We all know and love Park City’s huge non-motorized trail network. There are too many classic rides to list in one blog, and the community continues to support new trail building. But that’s just one side of Summit County. On the east side of the county, butted up against the foothills of the Uinta Mountains, lies the Kamas Valley, which is quickly getting on board with building more trails for bikers, equestrians, and hikers.
The South Summit Trails Foundation is a big driver in this push for more trails. And by partnering with private landowners, the U.S. Forest Service, and other groups, they’ve been able to advocate for, and build, new public access trails. A significant recent achievement was the development of the Slate Creek mountain bike trail in the Uinta mountains. But that isn’t it—places like High Star Ranch and the Oakley Trail Park provide excellent mountain biking and hiking. Plus, other established trails like Bench Creek offer more rugged opportunities to explore. So let’s break it down.
High Star Ranch
This is probably the easiest bike park to reach in the Kamas Valley. Right off of S.R. 32 and only a minute from Kamas by car, you have a plethora of directional bike trails right at your fingertips. There are five downhill-specific trails of varying difficulty plus a couple extra loop options that combine the multi-directional climbing trails. You could easily put together a 20 mile ride by combining loops.
*High Star Ranch trails are closed for the 2022 riding season due to construction. If we get any information on a reopening, we’ll update this blog as well as our social media channels.
Ride Recommendations: Bad Hombre and Whip It
Oakley Trail Park
This bike park has a few really great short downhill-specific trails with wide, meandering climbs. This allows you to make a lot of laps on some really fun terrain. And there is a fair amount of variety of flow and tech with some nicely built jumps peppered in. The Oakley Trail Park is a bit of a work in progress and isn’t ridden very much, which leads to some vegetation overgrowth. Personally, I think that makes it pretty fun. And if you’re looking for a real challenge, just above the park is the Oakley Trail. This STEEP out and back is best suited for hiking. But if you want to push yourself on a bike, give it a shot.
Ride Recommendations: Barrel Racer and Skills A
One of the newest trails that I’m excited to write about is Slate Creek in the Uinta Mountains. If you’ve ever been up Mirror Lake Highway (H.W. 150) then you know that you’re in for a scenic treat. Starting at the Yellow Pine Trailhead, Slate Creek is a mellow directional 5.4 mile loop that a strong rider could lap a few times in a row. The trail features tons of mixed terrain like cool stream crossings, rock gardens, berms, and small jumps—you name it. And the views down the drainage are gorgeous.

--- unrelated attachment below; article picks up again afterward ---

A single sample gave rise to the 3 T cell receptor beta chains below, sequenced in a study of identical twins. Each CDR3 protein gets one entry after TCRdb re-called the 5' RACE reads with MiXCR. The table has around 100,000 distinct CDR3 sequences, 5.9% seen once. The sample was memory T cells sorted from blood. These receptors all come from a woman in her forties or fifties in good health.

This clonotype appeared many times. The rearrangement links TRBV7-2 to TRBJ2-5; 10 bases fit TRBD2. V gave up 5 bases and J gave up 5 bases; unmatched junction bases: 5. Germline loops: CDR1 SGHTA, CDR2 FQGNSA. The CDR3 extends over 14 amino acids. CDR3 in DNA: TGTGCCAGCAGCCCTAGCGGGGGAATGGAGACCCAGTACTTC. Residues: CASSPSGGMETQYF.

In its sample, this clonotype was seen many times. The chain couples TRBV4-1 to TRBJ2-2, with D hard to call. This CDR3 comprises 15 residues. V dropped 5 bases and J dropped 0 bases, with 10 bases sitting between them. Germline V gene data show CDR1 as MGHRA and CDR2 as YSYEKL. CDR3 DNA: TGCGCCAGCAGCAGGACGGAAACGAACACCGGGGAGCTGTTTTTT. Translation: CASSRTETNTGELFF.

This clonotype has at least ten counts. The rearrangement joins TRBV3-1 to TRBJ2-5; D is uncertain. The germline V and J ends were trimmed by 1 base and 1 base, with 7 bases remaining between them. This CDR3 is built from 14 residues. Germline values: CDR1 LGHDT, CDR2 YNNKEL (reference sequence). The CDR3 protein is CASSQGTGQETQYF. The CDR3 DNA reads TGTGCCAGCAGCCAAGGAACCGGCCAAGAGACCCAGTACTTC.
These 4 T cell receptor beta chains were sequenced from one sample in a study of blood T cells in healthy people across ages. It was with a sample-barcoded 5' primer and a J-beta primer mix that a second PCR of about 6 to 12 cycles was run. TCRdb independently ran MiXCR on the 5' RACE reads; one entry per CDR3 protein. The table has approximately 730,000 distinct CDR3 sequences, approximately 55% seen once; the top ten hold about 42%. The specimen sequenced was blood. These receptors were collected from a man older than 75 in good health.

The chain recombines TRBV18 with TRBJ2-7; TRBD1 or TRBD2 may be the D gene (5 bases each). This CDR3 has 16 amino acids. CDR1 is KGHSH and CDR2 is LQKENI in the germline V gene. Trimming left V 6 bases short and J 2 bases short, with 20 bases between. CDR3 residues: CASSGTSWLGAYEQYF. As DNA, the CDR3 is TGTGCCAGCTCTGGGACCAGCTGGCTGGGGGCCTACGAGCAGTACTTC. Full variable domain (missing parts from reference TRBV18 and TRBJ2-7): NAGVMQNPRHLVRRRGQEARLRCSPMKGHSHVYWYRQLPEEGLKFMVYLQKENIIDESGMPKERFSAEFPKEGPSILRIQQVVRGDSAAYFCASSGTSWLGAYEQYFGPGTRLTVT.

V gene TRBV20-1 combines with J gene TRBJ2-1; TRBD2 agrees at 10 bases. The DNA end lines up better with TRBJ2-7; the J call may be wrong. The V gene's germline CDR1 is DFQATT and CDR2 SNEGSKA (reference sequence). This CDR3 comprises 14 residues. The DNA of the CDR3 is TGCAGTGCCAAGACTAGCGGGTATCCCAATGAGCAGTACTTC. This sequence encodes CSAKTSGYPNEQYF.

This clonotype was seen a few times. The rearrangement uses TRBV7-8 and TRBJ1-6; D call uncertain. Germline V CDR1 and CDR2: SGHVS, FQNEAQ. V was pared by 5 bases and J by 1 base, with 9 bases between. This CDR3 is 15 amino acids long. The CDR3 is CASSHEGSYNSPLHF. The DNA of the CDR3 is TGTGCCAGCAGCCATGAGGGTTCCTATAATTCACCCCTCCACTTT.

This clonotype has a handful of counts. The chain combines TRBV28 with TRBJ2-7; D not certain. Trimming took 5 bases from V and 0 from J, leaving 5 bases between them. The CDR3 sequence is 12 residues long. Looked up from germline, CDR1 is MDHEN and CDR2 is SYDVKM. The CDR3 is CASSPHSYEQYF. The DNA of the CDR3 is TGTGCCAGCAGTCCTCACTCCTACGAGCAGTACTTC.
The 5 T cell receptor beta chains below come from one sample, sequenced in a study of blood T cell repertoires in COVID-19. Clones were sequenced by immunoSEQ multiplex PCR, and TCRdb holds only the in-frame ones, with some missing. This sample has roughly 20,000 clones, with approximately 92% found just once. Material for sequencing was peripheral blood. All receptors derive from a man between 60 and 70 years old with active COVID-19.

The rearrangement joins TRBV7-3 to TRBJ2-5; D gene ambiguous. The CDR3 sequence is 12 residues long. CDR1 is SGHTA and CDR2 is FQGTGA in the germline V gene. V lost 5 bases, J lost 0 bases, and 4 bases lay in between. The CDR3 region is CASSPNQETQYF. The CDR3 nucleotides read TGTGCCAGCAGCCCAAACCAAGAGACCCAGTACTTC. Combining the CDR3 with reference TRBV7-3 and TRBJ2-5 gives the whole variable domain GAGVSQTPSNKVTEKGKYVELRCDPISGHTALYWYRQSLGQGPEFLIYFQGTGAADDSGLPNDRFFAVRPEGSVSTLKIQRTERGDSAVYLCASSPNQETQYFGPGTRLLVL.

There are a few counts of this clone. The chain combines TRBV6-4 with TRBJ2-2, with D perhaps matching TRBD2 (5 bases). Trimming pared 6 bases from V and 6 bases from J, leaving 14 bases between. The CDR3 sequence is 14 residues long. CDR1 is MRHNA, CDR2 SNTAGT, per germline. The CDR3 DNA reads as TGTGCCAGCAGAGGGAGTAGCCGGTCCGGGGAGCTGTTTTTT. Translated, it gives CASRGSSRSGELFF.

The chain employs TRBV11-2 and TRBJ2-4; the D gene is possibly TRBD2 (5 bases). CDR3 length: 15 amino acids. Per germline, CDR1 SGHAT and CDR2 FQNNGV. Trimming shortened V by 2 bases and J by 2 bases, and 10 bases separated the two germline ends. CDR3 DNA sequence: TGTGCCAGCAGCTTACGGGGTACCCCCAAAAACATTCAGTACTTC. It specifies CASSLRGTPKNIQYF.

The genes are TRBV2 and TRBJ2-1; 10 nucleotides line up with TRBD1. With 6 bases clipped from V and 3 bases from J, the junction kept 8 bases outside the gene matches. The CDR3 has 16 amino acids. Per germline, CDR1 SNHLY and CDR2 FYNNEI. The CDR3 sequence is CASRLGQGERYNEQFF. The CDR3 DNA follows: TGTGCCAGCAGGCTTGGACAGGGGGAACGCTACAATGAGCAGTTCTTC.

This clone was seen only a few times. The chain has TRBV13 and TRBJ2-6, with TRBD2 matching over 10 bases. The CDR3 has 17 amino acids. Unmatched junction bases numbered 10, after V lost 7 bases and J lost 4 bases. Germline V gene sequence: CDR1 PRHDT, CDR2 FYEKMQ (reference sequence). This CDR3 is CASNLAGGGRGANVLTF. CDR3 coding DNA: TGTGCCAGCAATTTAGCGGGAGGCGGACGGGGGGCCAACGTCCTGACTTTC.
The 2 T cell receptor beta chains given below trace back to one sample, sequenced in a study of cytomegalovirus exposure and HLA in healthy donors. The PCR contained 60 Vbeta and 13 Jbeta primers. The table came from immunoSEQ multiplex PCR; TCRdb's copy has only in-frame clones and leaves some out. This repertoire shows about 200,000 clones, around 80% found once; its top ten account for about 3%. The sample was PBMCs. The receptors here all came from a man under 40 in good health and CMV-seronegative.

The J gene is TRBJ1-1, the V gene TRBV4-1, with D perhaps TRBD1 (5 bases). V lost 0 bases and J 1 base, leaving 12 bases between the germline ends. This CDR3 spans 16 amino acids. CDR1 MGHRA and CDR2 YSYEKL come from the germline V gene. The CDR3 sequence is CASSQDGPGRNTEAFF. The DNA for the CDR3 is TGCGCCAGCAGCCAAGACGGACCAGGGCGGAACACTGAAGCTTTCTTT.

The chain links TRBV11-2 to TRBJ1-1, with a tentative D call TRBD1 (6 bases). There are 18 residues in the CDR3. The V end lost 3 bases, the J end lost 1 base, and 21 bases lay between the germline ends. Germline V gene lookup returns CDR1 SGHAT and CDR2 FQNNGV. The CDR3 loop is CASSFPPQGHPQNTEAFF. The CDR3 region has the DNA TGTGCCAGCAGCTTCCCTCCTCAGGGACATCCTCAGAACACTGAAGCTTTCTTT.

Aside from that, the Uintas have an insane amount of trails and roads. These are more rugged and are not necessarily machine-built or maintained. However, the established trails wind up and down incredible valleys in a scenic national forest. Most of these trails are really “out there” and require the use of maps or GPS for route finding. There is cell service so an app like Trail Forks makes it easy to stay on track.
Top it off with a beer and burger at The Notch Pub on Mirror Lake Highway. This local watering hole is tucked into the foothills of the Uintas in the town of Samak and is the perfect spot to kick back and talk about your ride.
Ride Recommendation: Slate Creek and Bench Creek
Stevens Grove and Franson Lane
These two trails are more hiking and equestrian friendly but you can bike them too. They are flat and winding, and both offer access to the Weber River. Franson Lane in particular offers some nice fishing access. These are short loops, no more than a few miles. And both are great spots to walk your dog. If you’re on a gravel ride, these are great loops to add some extra mileage. But on a mountain bike, you may not have so much fun.
Let’s Wrap it Up
Yep, the east side of Summit County is brimming with singletrack, and some very focused groups are carving out space for more! There is lots more to discover, too. The Kamas Valley has a variety of walking paths and roads open to hikers and bikers—something for everyone! Summit County as a whole likely has more than 500 miles of non-motorized trails and paths. And the communities here are on board for building more! All of the rides and loops mentioned above, aside from Franson Lane, can be found on the Trail Forks app. If you’re feeling something different, come check out the east side of Summit County and the Kamas Valley.
Want to support trail building in Summit County? Join the South Summit Trails Foundation or Mountain Trails Foundation, attend dig days, or just get out on the trails and pick up trash. It all helps!
By Paul Boyle, Ecommerce Manager, jans.com